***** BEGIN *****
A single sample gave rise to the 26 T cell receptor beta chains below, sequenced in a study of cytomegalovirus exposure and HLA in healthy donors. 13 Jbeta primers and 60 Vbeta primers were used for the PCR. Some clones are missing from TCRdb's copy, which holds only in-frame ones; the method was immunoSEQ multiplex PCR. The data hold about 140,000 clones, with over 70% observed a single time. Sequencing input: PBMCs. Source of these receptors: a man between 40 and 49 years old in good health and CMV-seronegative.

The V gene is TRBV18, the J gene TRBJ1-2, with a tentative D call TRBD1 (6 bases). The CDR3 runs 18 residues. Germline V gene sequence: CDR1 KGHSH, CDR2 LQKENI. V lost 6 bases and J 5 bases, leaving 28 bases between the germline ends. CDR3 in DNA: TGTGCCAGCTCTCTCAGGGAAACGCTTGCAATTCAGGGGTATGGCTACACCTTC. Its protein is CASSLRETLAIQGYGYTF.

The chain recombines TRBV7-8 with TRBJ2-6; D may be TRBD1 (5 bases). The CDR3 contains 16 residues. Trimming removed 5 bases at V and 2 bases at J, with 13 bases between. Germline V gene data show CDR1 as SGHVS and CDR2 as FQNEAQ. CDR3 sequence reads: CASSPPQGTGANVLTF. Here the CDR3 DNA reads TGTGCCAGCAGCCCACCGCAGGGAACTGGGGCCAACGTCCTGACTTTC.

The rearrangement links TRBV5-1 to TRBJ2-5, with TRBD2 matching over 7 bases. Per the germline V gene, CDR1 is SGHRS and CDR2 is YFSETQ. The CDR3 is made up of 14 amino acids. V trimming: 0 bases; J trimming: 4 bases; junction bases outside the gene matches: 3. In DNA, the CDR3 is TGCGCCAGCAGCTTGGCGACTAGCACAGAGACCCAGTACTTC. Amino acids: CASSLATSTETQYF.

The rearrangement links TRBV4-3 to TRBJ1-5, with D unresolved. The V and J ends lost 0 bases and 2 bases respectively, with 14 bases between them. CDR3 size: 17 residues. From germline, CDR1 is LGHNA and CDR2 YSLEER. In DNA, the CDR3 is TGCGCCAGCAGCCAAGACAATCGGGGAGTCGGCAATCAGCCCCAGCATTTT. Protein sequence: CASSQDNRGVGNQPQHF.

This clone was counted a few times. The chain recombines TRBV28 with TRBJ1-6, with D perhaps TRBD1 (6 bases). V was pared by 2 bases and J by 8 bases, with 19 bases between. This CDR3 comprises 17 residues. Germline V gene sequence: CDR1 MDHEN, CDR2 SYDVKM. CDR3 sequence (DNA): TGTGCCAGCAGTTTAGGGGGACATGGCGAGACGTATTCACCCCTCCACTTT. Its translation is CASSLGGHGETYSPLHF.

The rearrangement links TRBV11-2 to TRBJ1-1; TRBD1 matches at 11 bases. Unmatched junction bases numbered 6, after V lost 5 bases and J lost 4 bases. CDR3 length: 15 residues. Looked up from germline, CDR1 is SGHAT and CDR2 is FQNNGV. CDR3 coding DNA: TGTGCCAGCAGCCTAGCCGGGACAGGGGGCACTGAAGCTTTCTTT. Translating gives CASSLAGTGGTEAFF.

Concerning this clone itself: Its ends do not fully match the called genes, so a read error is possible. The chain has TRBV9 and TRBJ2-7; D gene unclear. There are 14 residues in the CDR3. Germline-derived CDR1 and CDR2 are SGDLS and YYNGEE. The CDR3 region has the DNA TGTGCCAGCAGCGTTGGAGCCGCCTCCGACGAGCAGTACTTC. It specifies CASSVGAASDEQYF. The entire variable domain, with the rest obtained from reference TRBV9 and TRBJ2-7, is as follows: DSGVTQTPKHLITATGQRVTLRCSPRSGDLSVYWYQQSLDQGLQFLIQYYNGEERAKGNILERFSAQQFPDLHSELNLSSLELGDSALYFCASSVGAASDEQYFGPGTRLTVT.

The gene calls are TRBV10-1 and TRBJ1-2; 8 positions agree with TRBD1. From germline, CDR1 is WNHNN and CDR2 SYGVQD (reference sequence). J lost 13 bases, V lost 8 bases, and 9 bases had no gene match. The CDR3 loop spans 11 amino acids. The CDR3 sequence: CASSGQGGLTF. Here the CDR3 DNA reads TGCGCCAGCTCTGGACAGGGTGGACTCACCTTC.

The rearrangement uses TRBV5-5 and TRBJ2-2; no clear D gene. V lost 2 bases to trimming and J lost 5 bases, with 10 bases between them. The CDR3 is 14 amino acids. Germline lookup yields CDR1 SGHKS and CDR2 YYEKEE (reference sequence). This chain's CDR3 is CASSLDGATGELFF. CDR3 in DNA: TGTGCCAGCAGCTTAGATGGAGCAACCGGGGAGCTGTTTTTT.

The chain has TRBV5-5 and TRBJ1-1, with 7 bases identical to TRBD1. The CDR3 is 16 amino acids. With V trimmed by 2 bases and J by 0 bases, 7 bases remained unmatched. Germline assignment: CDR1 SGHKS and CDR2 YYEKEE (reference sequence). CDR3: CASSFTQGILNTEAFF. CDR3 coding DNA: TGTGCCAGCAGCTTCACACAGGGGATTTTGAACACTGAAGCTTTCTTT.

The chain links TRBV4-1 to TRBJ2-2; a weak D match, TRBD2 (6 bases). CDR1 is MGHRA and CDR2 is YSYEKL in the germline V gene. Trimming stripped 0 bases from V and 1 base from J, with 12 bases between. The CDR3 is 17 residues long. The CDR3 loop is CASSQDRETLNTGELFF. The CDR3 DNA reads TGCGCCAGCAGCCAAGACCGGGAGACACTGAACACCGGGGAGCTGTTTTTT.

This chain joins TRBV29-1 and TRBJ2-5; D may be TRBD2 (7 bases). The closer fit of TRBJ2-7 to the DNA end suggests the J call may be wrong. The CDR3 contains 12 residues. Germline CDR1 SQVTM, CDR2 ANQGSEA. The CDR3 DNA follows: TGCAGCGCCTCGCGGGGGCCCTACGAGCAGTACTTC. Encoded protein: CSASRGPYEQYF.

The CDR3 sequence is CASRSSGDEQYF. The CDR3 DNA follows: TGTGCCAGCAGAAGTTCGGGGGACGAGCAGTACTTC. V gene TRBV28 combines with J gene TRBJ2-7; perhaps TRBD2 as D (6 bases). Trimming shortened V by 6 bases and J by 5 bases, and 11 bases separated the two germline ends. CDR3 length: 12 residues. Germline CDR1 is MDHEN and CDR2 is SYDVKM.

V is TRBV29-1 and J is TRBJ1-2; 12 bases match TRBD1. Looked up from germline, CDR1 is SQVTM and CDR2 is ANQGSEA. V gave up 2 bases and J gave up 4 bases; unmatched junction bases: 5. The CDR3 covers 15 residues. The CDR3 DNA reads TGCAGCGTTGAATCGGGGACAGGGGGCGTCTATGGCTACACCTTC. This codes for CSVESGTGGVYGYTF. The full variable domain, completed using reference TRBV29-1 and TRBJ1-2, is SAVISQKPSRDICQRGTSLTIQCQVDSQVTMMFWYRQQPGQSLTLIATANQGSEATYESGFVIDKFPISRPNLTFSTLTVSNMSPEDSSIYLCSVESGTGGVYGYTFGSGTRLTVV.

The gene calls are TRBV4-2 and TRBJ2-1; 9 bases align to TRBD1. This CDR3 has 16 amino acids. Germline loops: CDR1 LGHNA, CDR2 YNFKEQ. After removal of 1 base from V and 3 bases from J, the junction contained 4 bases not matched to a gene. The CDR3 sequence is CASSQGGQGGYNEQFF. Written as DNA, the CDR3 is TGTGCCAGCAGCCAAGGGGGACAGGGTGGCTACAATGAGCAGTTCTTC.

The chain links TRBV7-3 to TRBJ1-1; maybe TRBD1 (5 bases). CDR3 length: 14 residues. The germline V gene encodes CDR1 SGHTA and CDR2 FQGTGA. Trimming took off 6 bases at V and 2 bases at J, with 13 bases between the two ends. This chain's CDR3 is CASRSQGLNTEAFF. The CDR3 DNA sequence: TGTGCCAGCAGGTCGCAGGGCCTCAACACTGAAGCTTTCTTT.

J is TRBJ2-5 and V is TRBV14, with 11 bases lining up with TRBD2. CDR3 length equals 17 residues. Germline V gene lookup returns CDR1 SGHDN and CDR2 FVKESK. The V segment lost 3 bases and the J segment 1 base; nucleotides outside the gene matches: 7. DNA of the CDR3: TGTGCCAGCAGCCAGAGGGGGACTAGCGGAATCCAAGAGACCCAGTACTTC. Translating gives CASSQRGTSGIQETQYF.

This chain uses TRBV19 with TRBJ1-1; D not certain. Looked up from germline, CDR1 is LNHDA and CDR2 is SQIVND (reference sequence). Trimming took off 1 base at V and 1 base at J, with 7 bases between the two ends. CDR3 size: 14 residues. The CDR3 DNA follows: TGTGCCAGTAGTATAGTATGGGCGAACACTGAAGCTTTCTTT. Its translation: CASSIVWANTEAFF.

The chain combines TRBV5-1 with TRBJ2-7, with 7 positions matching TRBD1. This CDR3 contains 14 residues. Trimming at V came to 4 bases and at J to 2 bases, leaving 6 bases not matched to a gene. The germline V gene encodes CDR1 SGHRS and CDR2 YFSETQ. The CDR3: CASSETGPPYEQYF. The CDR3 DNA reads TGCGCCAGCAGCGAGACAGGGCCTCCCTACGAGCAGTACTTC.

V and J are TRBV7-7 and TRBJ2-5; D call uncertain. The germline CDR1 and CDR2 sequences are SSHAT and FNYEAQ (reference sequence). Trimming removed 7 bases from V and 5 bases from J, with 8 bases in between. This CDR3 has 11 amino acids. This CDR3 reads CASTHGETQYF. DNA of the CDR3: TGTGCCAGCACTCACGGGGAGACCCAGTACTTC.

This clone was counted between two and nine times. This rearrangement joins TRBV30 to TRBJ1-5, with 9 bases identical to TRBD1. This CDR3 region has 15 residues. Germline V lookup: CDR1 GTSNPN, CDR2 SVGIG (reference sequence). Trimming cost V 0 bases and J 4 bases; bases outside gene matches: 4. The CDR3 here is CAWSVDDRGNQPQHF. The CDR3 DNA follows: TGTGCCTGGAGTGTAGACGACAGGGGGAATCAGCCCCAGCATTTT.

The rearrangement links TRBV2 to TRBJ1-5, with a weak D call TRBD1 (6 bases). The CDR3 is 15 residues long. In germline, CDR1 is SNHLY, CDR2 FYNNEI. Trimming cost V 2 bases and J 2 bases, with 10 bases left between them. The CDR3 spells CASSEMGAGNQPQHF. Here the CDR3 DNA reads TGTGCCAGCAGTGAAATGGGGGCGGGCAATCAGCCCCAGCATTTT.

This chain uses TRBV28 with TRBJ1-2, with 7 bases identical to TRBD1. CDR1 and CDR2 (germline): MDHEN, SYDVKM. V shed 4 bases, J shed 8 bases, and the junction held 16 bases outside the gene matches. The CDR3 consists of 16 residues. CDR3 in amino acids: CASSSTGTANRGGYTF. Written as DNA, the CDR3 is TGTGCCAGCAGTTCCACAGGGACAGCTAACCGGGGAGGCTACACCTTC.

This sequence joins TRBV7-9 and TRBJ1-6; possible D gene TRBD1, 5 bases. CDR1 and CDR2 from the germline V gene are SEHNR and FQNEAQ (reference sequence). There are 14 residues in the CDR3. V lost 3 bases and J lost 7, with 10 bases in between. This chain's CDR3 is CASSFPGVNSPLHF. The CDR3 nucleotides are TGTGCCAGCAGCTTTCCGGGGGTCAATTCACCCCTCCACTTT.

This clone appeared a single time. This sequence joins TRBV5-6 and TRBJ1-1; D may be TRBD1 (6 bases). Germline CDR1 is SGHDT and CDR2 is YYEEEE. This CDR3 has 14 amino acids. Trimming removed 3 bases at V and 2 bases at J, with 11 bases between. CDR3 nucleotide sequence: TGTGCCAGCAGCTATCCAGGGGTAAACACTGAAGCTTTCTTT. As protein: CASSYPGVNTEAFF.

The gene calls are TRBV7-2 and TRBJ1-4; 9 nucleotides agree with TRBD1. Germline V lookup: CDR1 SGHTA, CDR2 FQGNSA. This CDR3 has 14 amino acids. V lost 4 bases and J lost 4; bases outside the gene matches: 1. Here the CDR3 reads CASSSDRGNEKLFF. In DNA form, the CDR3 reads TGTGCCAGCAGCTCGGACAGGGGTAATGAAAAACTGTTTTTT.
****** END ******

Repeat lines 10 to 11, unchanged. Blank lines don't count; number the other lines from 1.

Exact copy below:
The rearrangement uses TRBV5-5 and TRBJ2-2; no clear D gene. V lost 2 bases to trimming and J lost 5 bases, with 10 bases between them. The CDR3 is 14 amino acids. Germline lookup yields CDR1 SGHKS and CDR2 YYEKEE (reference sequence). This chain's CDR3 is CASSLDGATGELFF. CDR3 in DNA: TGTGCCAGCAGCTTAGATGGAGCAACCGGGGAGCTGTTTTTT.

The chain has TRBV5-5 and TRBJ1-1, with 7 bases identical to TRBD1. The CDR3 is 16 amino acids. With V trimmed by 2 bases and J by 0 bases, 7 bases remained unmatched. Germline assignment: CDR1 SGHKS and CDR2 YYEKEE (reference sequence). CDR3: CASSFTQGILNTEAFF. CDR3 coding DNA: TGTGCCAGCAGCTTCACACAGGGGATTTTGAACACTGAAGCTTTCTTT.